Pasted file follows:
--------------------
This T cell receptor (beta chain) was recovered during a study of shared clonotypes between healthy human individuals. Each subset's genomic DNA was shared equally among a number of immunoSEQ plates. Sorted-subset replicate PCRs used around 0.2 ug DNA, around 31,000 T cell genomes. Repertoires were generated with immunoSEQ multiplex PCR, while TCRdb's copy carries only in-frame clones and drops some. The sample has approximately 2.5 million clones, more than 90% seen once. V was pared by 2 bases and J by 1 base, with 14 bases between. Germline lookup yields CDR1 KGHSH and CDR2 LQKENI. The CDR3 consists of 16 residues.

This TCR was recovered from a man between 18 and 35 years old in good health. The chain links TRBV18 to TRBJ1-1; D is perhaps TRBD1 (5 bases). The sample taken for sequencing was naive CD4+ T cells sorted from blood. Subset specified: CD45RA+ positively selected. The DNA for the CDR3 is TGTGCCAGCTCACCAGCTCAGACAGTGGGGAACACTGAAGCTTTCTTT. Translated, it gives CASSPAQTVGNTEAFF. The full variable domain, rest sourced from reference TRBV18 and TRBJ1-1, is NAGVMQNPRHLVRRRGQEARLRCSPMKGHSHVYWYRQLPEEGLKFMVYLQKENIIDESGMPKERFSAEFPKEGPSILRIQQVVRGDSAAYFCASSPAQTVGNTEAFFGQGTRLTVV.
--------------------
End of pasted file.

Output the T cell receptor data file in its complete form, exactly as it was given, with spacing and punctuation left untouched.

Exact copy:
This T cell receptor (beta chain) was recovered during a study of shared clonotypes between healthy human individuals. Each subset's genomic DNA was shared equally among a number of immunoSEQ plates. Sorted-subset replicate PCRs used around 0.2 ug DNA, around 31,000 T cell genomes. Repertoires were generated with immunoSEQ multiplex PCR, while TCRdb's copy carries only in-frame clones and drops some. The sample has approximately 2.5 million clones, more than 90% seen once. V was pared by 2 bases and J by 1 base, with 14 bases between. Germline lookup yields CDR1 KGHSH and CDR2 LQKENI. The CDR3 consists of 16 residues.

This TCR was recovered from a man between 18 and 35 years old in good health. The chain links TRBV18 to TRBJ1-1; D is perhaps TRBD1 (5 bases). The sample taken for sequencing was naive CD4+ T cells sorted from blood. Subset specified: CD45RA+ positively selected. The DNA for the CDR3 is TGTGCCAGCTCACCAGCTCAGACAGTGGGGAACACTGAAGCTTTCTTT. Translated, it gives CASSPAQTVGNTEAFF. The full variable domain, rest sourced from reference TRBV18 and TRBJ1-1, is NAGVMQNPRHLVRRRGQEARLRCSPMKGHSHVYWYRQLPEEGLKFMVYLQKENIIDESGMPKERFSAEFPKEGPSILRIQQVVRGDSAAYFCASSPAQTVGNTEAFFGQGTRLTVV.